A Canadian recruiter will scan your resume for 6-7 seconds before deciding if they should read on or toss it in the trash.
Is your resume designed to stand out in those precious seconds to get you that job interview in person or through Skype?
We have reviewed 100s of resumes with new ones landing in our mailbox every other day from:
- New immigrants aspiring to be Canadians looking to break through that Canadian experience barrier.
- Fresh graduates eager to catch their first break into the workforce
- Canadians looking for a new opportunity in their careers
In this week’s post, we’ll cover the 5 biggest mistakes we commonly see in resumes that prevent you from getting a job in Canada – and how to correct them.
#1 Get rid of the objective statement
Many resumes we have seen today still have an objective statement – “I want to join a company where my skills are utilized…..I want to be in a challenging role…..I would like to work in a fast growth company…..” – Me-Me-Me-I-I-I
This opening statement is a turn-off to anyone reading it because it’s all about you. In Canada, if you want your resume to stand out, you have to present yourself as a problem solver to the reader. This means making your opening statement about their requirements, and not what you want.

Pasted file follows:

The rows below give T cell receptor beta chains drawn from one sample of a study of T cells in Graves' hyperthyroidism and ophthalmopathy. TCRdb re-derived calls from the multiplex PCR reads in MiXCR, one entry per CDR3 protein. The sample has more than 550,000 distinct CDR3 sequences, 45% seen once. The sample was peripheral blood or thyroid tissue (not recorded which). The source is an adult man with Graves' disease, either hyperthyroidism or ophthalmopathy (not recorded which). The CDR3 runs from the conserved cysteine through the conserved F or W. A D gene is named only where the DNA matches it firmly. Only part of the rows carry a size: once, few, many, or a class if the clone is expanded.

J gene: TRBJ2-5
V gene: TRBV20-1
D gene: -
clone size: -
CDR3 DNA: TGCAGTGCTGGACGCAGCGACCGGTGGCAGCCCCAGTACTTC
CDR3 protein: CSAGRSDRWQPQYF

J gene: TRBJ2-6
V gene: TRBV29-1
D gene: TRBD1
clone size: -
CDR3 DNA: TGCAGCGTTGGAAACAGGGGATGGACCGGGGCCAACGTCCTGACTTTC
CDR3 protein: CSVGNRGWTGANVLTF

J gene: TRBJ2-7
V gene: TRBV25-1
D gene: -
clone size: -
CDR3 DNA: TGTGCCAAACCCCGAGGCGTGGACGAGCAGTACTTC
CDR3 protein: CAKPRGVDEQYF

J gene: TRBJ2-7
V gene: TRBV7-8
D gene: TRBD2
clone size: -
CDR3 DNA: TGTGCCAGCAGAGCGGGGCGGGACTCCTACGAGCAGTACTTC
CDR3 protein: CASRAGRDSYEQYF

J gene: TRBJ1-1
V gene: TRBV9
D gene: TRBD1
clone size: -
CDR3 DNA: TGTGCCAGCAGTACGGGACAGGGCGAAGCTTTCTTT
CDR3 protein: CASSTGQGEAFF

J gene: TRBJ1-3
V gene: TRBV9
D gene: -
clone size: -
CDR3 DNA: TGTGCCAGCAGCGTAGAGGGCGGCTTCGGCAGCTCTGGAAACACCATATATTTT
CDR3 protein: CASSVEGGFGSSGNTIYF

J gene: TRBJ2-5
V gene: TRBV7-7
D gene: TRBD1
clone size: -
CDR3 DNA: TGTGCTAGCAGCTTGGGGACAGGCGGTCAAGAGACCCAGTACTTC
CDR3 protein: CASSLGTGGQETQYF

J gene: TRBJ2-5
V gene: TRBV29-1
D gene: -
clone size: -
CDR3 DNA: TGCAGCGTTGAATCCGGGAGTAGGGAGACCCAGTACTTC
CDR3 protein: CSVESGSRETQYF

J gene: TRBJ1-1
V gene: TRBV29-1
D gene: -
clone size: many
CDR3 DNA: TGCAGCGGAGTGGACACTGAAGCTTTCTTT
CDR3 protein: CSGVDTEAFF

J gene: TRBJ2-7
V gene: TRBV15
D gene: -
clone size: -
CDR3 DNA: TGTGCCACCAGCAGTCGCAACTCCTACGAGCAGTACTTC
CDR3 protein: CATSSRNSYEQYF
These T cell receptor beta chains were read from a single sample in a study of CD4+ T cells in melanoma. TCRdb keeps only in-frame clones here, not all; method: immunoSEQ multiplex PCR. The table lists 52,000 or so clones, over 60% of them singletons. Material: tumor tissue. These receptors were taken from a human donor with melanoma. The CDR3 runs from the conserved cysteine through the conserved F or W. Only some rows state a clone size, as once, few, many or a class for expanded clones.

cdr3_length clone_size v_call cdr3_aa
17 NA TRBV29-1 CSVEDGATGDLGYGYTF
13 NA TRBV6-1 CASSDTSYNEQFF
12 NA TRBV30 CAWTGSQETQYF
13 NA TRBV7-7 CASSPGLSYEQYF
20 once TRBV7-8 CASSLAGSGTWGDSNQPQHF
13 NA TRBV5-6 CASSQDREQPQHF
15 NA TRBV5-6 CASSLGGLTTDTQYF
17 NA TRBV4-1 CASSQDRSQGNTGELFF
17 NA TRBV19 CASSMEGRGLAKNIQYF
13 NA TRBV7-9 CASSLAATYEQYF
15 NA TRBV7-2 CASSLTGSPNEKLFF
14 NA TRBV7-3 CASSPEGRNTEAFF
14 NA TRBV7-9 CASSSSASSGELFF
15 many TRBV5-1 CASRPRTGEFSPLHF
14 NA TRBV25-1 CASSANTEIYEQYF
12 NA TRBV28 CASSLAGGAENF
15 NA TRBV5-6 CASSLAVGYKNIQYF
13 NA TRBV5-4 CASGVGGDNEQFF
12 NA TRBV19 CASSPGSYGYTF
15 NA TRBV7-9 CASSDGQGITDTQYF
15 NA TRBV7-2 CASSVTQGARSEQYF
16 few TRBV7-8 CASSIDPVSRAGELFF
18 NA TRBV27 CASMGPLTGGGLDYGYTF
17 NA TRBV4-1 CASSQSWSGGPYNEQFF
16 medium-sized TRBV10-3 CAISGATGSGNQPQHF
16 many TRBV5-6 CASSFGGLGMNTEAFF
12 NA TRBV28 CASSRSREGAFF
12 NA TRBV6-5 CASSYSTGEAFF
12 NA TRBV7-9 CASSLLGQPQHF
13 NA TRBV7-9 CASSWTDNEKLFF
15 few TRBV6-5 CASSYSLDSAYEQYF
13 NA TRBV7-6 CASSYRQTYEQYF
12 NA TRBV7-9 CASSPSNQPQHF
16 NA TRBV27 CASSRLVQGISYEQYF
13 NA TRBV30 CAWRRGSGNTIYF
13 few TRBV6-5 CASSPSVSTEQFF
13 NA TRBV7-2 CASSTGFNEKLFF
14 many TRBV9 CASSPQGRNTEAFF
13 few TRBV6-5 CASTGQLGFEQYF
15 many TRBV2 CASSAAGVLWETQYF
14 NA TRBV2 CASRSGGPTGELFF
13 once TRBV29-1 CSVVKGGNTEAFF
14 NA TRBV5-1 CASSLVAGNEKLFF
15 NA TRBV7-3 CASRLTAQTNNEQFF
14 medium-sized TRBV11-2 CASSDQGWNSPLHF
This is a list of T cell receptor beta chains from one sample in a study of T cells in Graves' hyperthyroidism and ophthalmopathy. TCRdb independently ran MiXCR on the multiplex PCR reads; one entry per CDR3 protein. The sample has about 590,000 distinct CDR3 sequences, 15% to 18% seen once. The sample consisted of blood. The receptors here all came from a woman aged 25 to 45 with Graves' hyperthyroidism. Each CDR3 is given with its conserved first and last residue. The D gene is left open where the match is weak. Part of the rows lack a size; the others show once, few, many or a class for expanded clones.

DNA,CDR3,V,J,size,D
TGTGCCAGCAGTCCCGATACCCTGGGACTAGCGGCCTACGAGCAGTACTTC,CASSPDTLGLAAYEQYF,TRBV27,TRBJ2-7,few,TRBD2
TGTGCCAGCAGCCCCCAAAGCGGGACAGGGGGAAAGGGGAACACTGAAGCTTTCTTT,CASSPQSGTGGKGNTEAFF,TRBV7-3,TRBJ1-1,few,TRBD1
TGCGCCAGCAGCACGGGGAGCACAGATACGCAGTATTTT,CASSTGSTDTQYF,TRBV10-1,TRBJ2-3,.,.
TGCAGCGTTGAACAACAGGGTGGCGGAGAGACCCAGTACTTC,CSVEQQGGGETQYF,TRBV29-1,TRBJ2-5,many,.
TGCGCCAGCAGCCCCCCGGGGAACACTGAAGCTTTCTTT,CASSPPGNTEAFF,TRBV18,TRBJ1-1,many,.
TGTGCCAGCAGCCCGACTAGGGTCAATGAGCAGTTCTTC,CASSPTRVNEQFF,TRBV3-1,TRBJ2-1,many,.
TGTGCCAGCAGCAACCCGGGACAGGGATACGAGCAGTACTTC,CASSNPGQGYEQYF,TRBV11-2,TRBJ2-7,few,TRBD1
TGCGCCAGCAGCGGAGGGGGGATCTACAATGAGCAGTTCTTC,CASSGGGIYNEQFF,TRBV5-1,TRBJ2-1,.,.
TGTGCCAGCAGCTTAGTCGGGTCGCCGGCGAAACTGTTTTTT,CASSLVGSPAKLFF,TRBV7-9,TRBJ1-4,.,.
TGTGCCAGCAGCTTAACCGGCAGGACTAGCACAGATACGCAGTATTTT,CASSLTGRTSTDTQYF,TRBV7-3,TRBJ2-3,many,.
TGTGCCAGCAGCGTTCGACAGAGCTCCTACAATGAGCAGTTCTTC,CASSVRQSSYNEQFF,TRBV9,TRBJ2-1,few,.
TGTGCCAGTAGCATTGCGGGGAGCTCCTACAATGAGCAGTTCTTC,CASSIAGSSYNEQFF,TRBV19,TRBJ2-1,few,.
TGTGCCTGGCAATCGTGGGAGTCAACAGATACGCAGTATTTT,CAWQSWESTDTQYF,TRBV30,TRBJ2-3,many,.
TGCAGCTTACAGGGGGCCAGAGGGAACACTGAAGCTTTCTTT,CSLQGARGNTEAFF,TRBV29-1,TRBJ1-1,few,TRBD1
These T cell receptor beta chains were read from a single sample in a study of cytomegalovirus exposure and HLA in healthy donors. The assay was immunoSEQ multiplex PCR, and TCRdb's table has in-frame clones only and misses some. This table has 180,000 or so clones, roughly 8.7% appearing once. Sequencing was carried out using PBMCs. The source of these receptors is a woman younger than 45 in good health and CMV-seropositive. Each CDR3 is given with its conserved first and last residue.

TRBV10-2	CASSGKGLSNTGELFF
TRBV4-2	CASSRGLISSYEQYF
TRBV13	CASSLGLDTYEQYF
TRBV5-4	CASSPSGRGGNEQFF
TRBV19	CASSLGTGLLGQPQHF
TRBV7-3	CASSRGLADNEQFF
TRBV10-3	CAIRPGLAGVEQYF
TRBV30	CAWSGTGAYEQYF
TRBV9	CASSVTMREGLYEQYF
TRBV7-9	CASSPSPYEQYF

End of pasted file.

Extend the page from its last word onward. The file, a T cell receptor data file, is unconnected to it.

A Canadian resume opens with a “Professional Summary”, which is a combination of hard skills and soft skills you possess that is tailored to what the job description asks for. If it’s in the job description, it’s a need the hiring manager has, and your summary shows that you can fill that need.
Here is where you’ll find more details of how to make this critical change to the top of your resume. It’s the first thing the recruiter sees, so you have to make sure you get it right.
#2 Don’t be an all-rounder
By now, you should know that a resume that is not customized to the job description is just asking to be rejected.
In Canada, employers are looking for specialists. If your resume portrays you as a jack of all trades and a master of none, you will be job searching for a corporate job for a long time.
For example, if you are applying for a job in the civil engineering industry, you will most likely be applying for one of these specific types of engineers in Canada.
We get it, you’ve accomplished a lot in your career.
But here’s the reality. The recruiter and the hiring manager does not care about the tasks in your resume don’t apply to the current job they have an opening for, at the resume reviewing stage.
You have a few seconds to convert that resume to an interview, why would you want to waste time and space covering a responsibility that is not asked for on the job description?